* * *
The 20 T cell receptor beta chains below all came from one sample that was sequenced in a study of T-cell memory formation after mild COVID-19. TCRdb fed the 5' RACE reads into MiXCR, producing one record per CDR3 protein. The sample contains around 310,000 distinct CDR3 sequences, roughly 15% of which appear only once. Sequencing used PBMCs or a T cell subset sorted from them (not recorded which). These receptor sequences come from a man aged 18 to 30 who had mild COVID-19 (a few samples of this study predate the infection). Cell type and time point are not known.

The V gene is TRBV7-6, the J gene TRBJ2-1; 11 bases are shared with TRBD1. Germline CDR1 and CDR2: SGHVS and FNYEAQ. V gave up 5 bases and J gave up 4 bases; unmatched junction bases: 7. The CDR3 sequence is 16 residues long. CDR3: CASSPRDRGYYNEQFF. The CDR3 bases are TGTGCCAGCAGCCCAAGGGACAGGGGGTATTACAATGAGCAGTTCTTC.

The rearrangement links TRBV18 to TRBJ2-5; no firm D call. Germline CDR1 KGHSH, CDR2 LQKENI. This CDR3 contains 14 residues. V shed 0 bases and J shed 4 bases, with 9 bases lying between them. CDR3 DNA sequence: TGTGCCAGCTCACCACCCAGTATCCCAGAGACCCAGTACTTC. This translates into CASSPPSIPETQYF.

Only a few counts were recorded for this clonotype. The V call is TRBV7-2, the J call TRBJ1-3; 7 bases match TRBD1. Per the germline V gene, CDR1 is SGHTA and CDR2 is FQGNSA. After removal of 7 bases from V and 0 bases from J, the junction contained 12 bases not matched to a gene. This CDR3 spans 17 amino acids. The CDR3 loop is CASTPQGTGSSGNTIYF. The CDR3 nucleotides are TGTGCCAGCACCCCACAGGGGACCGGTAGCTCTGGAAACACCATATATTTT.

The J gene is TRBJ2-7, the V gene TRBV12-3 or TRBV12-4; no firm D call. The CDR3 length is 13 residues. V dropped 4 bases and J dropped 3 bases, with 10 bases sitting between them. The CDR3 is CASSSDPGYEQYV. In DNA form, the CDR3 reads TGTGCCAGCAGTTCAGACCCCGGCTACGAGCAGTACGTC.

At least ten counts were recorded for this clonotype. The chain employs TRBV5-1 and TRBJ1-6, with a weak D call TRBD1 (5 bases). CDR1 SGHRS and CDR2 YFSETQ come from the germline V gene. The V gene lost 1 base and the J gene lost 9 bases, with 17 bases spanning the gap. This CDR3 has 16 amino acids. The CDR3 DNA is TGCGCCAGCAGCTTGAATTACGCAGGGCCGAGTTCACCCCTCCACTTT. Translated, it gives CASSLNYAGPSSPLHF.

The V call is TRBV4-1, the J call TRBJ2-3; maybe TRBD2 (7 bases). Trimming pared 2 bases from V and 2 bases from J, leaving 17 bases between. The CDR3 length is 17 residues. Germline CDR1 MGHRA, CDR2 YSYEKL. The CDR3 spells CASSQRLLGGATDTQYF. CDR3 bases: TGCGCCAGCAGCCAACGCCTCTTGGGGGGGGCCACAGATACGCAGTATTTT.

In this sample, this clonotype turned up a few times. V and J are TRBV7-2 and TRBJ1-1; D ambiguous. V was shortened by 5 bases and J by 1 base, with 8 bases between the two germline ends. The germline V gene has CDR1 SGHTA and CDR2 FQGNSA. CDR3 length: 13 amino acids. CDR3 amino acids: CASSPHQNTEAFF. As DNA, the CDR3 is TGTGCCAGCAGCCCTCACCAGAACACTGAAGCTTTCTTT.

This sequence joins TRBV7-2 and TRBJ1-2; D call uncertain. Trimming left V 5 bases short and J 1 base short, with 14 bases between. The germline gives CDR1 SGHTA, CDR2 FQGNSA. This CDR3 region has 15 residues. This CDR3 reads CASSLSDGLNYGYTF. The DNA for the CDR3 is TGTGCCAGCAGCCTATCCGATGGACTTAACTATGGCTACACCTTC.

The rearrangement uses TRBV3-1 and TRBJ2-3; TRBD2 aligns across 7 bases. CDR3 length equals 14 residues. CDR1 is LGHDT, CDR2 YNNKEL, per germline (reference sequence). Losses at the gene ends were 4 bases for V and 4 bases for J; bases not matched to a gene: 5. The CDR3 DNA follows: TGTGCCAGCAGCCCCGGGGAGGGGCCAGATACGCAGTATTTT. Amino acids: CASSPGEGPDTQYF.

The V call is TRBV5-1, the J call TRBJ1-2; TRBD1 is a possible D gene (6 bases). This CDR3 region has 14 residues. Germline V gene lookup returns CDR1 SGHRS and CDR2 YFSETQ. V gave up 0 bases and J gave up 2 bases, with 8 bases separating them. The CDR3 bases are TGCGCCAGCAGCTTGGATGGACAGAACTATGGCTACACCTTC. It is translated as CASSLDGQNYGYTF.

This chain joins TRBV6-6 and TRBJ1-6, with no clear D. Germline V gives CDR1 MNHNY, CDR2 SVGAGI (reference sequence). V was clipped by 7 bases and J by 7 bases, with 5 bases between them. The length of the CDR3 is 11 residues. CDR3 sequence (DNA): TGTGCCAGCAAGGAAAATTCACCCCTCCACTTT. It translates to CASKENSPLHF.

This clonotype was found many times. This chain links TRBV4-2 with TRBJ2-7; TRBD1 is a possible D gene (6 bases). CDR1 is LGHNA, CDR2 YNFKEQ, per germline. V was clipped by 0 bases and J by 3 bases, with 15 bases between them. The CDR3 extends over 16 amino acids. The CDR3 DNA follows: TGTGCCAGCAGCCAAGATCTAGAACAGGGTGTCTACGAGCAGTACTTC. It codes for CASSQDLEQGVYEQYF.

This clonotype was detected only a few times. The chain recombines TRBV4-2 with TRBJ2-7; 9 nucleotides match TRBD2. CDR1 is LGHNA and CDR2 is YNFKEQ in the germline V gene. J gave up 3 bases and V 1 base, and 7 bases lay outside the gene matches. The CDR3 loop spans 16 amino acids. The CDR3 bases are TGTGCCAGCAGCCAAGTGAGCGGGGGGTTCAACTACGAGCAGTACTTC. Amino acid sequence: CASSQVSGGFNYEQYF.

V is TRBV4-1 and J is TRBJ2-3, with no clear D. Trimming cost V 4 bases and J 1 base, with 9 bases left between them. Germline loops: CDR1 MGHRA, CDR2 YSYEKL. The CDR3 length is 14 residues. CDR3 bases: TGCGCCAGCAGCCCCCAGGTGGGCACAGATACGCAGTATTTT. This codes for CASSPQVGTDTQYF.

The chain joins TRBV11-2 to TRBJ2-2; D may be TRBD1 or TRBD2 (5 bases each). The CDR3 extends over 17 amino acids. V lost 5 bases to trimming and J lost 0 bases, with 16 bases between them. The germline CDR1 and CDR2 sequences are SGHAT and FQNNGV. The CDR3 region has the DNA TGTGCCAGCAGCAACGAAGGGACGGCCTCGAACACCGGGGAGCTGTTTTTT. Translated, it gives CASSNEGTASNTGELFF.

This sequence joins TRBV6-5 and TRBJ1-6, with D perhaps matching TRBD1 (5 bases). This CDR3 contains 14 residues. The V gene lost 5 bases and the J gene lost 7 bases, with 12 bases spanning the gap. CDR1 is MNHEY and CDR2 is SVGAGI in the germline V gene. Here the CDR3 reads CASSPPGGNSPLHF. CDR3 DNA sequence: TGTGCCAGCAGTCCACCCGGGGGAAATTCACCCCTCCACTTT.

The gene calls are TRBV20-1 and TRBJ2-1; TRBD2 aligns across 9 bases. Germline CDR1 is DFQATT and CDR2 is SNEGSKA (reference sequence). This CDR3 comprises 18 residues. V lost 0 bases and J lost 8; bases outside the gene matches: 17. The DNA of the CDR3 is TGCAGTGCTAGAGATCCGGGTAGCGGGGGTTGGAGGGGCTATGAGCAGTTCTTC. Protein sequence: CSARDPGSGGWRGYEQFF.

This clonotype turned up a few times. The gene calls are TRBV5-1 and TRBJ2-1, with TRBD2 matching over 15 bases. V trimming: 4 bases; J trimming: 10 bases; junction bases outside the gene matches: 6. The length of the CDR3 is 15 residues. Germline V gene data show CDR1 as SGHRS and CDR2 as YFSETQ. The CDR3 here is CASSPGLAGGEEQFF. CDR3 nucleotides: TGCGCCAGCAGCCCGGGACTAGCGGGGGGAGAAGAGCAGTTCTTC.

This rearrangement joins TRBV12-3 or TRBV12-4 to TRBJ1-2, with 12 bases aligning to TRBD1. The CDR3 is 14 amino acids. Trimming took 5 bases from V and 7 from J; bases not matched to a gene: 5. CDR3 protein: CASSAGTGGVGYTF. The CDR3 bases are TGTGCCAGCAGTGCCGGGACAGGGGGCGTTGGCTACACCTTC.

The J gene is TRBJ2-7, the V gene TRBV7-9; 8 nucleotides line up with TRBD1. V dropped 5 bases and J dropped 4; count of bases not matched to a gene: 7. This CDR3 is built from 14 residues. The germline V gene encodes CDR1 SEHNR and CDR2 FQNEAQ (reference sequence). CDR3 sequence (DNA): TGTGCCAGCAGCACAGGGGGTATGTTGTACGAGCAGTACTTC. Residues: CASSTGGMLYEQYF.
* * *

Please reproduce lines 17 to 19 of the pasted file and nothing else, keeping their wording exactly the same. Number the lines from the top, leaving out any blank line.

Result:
This sequence joins TRBV6-5 and TRBJ1-6, with D perhaps matching TRBD1 (5 bases). This CDR3 contains 14 residues. The V gene lost 5 bases and the J gene lost 7 bases, with 12 bases spanning the gap. CDR1 is MNHEY and CDR2 is SVGAGI in the germline V gene. Here the CDR3 reads CASSPPGGNSPLHF. CDR3 DNA sequence: TGTGCCAGCAGTCCACCCGGGGGAAATTCACCCCTCCACTTT.

The gene calls are TRBV20-1 and TRBJ2-1; TRBD2 aligns across 9 bases. Germline CDR1 is DFQATT and CDR2 is SNEGSKA (reference sequence). This CDR3 comprises 18 residues. V lost 0 bases and J lost 8; bases outside the gene matches: 17. The DNA of the CDR3 is TGCAGTGCTAGAGATCCGGGTAGCGGGGGTTGGAGGGGCTATGAGCAGTTCTTC. Protein sequence: CSARDPGSGGWRGYEQFF.

This clonotype turned up a few times. The gene calls are TRBV5-1 and TRBJ2-1, with TRBD2 matching over 15 bases. V trimming: 4 bases; J trimming: 10 bases; junction bases outside the gene matches: 6. The length of the CDR3 is 15 residues. Germline V gene data show CDR1 as SGHRS and CDR2 as YFSETQ. The CDR3 here is CASSPGLAGGEEQFF. CDR3 nucleotides: TGCGCCAGCAGCCCGGGACTAGCGGGGGGAGAAGAGCAGTTCTTC.